[Review] - Continuum, Season 2 Episode 6, "Second Truths"

Courtesy of Reunion Pictures
Considering that this episode hit two massive reveals, one that the second season has been building towards, and the other that has been hanging over the entire series to this point, I walked away from episode six disappointed. It is a rare thing for Continuum to misstep, but I feel like they have done so here. It wasn't bad, to use the word. It was just less. The dialogue seemed less authentic, the plot more procedural, the action more cliched. Which, presuming that it will be an important episode down the line, is really too bad.

Hit the jump for the review, which contains spoilers that remember all their old bus routes.


It immediately stuck me how procedural the episode was. Considering that it is a show about a cop, who works with cops, the show wisely has never been a cop show. It avoid the Law & Order plots, but came at this one head on. And the potential was great: a serial killer whose case Kiera studied in the future, is active in the present, and using evidence from crimes that have yet to be committed, she tracks him down. It's a great plot, on paper. Unfortunately, in execution, it left me wanting. Aside from making suggestions based on no evidence, and alienating her further from Carlos, she didn't use much of any of her future knowledge to help solve the crime, and was mostly just in the right place at the right time. And, in the final act, less a homage and more a bland copy of the final sequence from Silence of the Lambs.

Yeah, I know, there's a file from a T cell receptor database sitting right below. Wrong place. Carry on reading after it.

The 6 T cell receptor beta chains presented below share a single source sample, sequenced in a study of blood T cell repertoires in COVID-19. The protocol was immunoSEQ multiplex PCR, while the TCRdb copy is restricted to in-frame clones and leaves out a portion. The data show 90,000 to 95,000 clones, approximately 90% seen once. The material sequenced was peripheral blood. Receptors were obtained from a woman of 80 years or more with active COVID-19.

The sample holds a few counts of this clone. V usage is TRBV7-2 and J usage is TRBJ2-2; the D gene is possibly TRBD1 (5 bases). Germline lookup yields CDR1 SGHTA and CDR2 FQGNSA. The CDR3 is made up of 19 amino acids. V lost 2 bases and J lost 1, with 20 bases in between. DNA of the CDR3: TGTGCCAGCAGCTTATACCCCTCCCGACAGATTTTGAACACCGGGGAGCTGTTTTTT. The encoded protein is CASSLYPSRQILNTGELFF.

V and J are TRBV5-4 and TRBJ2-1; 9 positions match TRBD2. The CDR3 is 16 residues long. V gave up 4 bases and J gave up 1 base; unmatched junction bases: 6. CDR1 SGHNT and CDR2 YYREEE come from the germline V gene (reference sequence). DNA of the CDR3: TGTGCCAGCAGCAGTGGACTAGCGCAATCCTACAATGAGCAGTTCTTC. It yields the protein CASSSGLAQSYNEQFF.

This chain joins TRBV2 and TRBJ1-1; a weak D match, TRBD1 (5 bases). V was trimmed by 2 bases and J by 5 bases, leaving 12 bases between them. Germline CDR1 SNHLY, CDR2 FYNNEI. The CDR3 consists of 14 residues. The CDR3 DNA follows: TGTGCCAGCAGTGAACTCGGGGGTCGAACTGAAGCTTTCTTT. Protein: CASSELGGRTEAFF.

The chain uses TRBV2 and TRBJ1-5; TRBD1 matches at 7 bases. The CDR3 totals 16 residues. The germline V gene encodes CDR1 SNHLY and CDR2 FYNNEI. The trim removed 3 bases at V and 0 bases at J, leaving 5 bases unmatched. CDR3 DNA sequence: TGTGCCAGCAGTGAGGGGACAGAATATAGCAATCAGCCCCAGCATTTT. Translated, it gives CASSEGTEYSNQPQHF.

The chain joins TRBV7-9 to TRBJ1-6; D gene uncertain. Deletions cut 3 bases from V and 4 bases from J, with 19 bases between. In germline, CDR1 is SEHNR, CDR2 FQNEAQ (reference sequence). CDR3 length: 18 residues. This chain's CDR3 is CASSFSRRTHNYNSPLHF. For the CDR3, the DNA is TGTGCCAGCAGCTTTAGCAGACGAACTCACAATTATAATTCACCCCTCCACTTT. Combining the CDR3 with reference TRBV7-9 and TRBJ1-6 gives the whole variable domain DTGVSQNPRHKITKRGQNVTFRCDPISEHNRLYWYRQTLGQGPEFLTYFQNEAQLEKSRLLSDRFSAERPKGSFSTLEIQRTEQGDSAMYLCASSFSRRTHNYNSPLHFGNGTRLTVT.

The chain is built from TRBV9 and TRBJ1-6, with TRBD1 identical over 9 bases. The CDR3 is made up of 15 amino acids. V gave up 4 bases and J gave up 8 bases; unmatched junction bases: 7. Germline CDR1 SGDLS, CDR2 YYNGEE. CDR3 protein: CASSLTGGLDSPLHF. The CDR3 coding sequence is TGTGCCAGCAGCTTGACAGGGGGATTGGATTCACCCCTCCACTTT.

The episode never felt genuine, something the show has rarely had an issue with. The dialogue, especially between Alec and his lady friend, seemed stilted and cliched, over written and under acted, like rejected material from a romantic comedy. The manipulations from the new friend (whose name I either missed or wasn't mentioned) were obvious and transparent, and not at all up to snuff with some of the more subtle examples the show has already given us. And, considering that last week we got the far more effective and emotional reveal that Betty was a turn coat, that this new and unexplored character is also a mole for forces unknown comes off as an empty plot, and disappointing.

Considering that last week, everyone but Carlos was certain that Kiera was either a terrorist or a criminal, that she was making these huge, wild jumps in logic that turned out to be correct, and no one but Carlos seemed concerned about that, seemed disingenuous. The new captain, again, whose name escapes me, was gun-ho to take Kiera down, and suddenly evidence appears that suggests she's in league with a serial killer and doesn't act on it (Carlos straight up states that Kiera's knowledge could only come from someone involved in the crimes) made me wonder what the point of it all was. Each episode has done well to explore a core concept in relation to Kiera, but this episode seemed divorced from the entire concept of the series, and just used the characters as best it could. Even Kiera's out of no where assertion that she is worried about her changes to the timeline effecting her existence, is a concept the show already touched on, to greater effect, in season one, with her drug addicted grandmother.